The gap behind that plastic connector is pretty tight, but it doesn’t move back and forth, so I’m hoping my sprinkler tubing holds up.  If I ever can’t get the camera to turn off, this will be where I look first.  From this location, it’s a straight shot down to get under the van.

It might be hard to tell, but this picture is looking up from underneath the rear bumper near the tail light. There’s actually plenty of space in there.

From there, I ditched the sprinkler tubing, and went to regular split conduit.  Run the wire towards the front of the van by any means necessary.  Since I was working on a built-out RV, there were plenty of other wire runs I could attach on to.

Be meticulous about it, keep your wire covered, and keep it zip-tied up and out of the way.  When you get to the front of the van, you’re probably going to want to bring the wire up through the battery box.  It’s the easiest place to do it, and it’s convenient to get from there up into the dash.  You just have to get way up under the van to do it.

I’ve had a bunch of stuff installed in the van.  Air suspension and leveling jacks, among other things.  All of these things want to get directly to the battery, so there were plenty of holes in the bottom of the battery box to run a wire through.

The wire I just ran is the grey one.

The bottom of the box is plastic, so drilling the hole is no big deal if you don’t already have one.  Also, note that just outside the battery box, I switched from 16 gauge wire to 18 gauge, 2 conductor wire.  You’ll need that second conductor in a bit.  Just remember which of them you spliced the wire from the rear door to.  This is what it looks like from underneath the van on the bottom of the battery box.

Yes, I did snip that extra bit of zip tie before I finished up.

So now you’ve got a wire from the rear door circuit all the way up into the battery box. You’ve also got an extra wire in the cable.  What you need to do is split the casing and fish out that second wire.  NOT the one connected to the rear door.  When you’ve got that other wire out, cut it, and attach a ring connector to the side of the wire that you’re about to run up into the dash.

Attach that ring connector the negative terminal of the battery.  This is how you are going to ground out the circuit.  With that done, you need to get the pair of wires into the dash and attach a switch.  You’ll need to remove some trim panels to do this.  Like this one in the driver’s side step well.  It’s attached with three screws you can see in the step area, and four screws you can’t see because they’re under some plastic tab covers.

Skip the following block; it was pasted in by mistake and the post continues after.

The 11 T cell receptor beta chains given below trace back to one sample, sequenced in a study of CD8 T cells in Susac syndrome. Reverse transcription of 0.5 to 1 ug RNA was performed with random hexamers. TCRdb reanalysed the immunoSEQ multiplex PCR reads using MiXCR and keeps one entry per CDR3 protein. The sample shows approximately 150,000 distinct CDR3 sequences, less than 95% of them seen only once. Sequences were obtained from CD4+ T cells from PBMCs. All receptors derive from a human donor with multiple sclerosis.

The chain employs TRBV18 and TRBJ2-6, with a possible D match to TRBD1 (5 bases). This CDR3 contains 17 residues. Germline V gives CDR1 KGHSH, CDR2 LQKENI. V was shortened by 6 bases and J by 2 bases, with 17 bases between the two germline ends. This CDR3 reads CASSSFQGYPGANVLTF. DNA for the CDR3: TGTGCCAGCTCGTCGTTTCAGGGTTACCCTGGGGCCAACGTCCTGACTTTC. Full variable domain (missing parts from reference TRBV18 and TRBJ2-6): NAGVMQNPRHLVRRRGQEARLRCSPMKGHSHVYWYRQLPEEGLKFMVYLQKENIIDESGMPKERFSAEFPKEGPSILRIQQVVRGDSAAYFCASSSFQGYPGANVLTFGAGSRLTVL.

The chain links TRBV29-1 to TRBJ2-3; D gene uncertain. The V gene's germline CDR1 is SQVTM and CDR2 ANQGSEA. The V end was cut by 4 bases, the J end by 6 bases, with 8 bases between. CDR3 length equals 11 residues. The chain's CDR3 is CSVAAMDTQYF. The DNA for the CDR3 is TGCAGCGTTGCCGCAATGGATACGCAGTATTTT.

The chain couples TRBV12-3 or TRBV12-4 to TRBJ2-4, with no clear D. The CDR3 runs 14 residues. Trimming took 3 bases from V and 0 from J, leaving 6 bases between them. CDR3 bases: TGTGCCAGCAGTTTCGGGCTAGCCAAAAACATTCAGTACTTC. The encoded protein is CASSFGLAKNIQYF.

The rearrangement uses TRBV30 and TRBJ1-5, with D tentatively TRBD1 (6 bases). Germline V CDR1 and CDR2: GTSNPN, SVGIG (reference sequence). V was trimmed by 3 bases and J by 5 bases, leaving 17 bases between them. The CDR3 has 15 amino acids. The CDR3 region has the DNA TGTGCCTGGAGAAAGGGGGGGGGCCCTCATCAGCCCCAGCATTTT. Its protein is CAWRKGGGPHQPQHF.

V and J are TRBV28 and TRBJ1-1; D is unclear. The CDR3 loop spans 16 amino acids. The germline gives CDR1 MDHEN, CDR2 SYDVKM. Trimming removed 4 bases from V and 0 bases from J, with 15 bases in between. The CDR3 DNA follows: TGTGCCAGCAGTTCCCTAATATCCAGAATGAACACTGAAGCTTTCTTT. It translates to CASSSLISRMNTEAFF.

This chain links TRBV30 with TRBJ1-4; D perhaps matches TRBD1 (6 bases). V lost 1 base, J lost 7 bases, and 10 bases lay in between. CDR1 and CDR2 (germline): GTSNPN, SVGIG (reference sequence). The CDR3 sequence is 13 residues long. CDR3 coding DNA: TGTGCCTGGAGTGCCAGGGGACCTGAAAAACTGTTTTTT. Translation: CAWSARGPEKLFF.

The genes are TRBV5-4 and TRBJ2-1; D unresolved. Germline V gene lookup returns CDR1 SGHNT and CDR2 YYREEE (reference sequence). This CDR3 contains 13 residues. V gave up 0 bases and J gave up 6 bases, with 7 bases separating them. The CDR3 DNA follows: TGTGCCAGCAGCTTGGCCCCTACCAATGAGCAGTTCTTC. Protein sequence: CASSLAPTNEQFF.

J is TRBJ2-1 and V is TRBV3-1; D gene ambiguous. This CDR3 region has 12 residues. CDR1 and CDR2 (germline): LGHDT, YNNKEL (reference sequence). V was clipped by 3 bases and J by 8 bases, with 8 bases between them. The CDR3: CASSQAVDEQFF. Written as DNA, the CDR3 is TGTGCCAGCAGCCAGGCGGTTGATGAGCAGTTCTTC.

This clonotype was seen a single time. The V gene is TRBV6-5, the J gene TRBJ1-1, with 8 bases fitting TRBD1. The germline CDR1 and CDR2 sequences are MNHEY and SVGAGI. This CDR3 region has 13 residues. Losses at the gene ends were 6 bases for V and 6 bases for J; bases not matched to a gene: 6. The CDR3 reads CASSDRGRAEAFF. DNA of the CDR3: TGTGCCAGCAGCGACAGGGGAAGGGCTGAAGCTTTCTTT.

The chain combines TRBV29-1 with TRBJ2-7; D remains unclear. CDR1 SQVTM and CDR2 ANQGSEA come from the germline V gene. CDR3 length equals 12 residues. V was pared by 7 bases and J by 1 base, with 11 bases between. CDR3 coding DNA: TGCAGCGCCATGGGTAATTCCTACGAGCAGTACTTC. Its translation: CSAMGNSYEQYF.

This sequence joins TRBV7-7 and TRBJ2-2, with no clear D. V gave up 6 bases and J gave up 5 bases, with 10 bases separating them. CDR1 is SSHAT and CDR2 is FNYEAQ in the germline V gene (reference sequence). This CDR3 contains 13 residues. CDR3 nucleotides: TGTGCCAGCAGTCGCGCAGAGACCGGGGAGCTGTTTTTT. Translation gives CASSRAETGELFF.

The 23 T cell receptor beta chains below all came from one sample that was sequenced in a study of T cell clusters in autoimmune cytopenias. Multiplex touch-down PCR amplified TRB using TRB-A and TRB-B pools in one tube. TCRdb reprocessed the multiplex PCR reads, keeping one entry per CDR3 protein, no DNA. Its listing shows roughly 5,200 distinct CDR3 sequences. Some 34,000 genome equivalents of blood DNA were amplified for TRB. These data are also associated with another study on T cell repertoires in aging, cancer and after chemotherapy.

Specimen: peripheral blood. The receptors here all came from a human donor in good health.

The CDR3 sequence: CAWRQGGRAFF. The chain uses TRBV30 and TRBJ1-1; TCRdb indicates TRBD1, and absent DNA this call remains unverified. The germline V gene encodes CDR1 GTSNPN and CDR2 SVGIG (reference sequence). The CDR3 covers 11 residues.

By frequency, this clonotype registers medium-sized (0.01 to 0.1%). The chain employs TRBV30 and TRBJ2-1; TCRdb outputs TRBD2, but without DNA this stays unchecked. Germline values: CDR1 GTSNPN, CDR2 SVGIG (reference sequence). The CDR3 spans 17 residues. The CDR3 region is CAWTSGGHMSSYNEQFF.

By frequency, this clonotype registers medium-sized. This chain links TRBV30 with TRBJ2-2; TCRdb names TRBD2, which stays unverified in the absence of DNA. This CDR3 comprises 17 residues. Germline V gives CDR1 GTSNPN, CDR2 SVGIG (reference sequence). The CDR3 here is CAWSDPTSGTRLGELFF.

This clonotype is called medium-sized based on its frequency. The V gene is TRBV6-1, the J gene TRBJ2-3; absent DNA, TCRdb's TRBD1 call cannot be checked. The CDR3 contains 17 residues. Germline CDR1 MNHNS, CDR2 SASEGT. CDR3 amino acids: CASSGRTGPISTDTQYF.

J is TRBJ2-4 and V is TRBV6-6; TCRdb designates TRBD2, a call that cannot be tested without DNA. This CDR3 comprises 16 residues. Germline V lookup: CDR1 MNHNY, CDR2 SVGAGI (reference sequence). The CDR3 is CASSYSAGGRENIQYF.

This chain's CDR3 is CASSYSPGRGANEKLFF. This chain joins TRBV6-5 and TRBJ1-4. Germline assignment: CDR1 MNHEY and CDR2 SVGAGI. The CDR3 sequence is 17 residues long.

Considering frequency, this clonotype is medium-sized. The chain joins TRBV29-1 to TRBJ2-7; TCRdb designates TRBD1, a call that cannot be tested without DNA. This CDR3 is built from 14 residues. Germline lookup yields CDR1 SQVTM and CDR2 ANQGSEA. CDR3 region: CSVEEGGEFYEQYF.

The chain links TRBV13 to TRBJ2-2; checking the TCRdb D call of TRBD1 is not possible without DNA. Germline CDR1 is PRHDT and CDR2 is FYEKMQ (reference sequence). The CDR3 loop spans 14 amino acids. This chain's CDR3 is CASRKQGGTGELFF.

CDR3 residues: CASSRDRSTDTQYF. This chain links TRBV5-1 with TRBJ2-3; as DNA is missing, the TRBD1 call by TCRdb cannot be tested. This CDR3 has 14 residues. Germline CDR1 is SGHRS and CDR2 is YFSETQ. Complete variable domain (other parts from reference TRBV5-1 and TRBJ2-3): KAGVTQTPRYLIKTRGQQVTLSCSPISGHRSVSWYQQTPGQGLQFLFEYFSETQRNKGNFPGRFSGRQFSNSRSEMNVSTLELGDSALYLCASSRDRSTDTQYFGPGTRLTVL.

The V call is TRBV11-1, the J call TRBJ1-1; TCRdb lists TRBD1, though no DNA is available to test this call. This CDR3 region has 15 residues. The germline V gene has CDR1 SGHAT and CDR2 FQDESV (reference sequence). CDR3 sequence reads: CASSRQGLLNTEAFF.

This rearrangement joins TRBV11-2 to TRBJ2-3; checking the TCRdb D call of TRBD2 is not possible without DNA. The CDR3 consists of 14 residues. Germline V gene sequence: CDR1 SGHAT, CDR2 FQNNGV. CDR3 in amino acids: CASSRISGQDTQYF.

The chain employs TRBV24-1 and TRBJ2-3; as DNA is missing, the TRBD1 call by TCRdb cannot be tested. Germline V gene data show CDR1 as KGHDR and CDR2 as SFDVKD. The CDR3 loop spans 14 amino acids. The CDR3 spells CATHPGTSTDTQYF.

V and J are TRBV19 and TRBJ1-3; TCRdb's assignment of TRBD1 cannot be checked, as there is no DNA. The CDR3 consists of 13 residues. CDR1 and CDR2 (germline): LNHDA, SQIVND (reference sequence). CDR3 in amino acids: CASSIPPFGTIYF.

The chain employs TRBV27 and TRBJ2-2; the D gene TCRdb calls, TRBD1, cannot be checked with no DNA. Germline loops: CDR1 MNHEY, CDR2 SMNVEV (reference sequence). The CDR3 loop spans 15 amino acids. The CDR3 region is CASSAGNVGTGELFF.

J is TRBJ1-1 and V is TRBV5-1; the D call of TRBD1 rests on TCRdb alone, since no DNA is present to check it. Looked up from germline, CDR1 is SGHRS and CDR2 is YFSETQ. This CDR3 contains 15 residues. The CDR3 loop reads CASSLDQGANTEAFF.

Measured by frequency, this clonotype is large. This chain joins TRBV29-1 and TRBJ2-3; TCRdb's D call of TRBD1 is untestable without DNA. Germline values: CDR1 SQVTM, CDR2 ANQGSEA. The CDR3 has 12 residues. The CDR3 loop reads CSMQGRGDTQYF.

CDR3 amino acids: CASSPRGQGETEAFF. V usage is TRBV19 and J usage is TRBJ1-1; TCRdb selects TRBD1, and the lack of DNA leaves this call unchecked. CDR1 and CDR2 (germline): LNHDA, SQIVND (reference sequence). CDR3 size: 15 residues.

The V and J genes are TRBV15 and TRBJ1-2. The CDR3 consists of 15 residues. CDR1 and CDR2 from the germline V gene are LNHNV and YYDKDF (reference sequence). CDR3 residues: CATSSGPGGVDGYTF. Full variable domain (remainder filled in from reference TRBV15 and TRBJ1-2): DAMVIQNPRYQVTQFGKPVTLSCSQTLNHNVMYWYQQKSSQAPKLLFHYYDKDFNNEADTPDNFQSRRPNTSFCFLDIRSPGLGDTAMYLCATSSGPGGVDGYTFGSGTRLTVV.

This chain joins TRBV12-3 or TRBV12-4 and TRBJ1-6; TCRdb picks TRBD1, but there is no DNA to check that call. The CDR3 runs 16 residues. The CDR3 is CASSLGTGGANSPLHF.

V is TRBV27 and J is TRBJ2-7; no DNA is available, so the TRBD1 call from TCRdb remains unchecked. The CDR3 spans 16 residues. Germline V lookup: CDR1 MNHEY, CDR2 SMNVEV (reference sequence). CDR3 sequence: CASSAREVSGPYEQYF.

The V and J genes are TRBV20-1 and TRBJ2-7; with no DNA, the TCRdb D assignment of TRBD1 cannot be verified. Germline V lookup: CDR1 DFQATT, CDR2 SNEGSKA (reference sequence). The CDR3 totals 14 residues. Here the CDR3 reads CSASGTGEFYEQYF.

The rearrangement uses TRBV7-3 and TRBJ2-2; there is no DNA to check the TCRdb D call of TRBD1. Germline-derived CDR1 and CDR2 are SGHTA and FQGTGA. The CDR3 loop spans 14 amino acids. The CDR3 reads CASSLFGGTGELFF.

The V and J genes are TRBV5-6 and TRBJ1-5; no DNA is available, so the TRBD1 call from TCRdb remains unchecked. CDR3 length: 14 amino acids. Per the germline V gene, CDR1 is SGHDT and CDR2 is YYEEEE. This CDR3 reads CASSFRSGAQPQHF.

Yeesh. While you’ve got the step well out, vacuum in there…

You’ll also need to remove a trim piece at the front bottom of the door opening. Just a few screws holding that one on.  With those out of the way, it’s easy to run your wire out of the battery box, along the floor, and up into the dash area along the wheel well.  Just thread your wire through the clips that are already there holding other wires.  You can see my grey wire in this picture.

If you have some other location in mind for the switch, then do what you need to from this point on.  I wanted to put my switch in this little cubby that sits to the left of the steering wheel.

The easiest way to do that was to drop the lower part of the dash.  It’s held on with just four screws.  Once you’ve removed those, the whole part underneath the steering wheel rotates down and you can remove it.  I had also removed the fuse panel cover, but that may not have been necessary.  With it out of the way, things look like this.

I actually needed a Torx T-20 screwdriver to remove the final screw holding that cubby on.  I don’t know if that screw was factory or not, so just be prepared.  With the cubby removed, I could cut the hole for my switch.

The switch I used was just a SPST (Single Pole Single Throw) switch with a couple of quick connects.  Any switch will do – all you want to do is complete the circuit.  I needed to make an opening ½ inch by 1 inch in the cubby to mount the switch.  The plastic is fairly soft, and it will cut with a utility knife, but you need to start somewhere.  I started by drilling a half inch hole.

Here’s a pro tip for you.  If you ever need to drill a hole into some chintzy plastic like this… ALWAYS USE A SPADE BIT.  You’re way less likely to have the drill grab and thrash the workpiece around in your hands.  Trust me on this – I have ruined waaaayyy too many pieces of plastic from trying to use just any old bit.

I got the hole drilled, and then finished out my rectangle with a utility knife.  If you’re going to use a utility knife, please don’t slice your fingers off!  You’ll have to apply a fair amount of pressure, and if your knife slips, it’s not my fault.  You’ve been warned.  Anyway, when it was all said and done, I got the switch installed and it looked like this

From there, it was just cutting the wire to length and attaching quick connects to the two conductors.  Attach those quick connects to the back of the switch.  When the switch is closed, it completes the circuit: the wire from the back door is grounded out to your battery, and the lights go on.  Test it before you put everything back together.

And with that – you’re done!  It works well.  The only real drawback to this solution is that while the rear view camera is on via your switch, you’ll get an “open door” light on the dash, and a “Rear Door Open” message in the info center in your instrument cluster. You’ll also get a single chime when you turn it on, and if you slow to a stop.  But it’s nothing like leaving a seat belt undone.  Because remember, driving around with your rear doors hanging open is no big deal in Fiat’s UConnect land.

Thanks for reading.  If you have any questions, you can find me contentedly checking on my bikes while driving.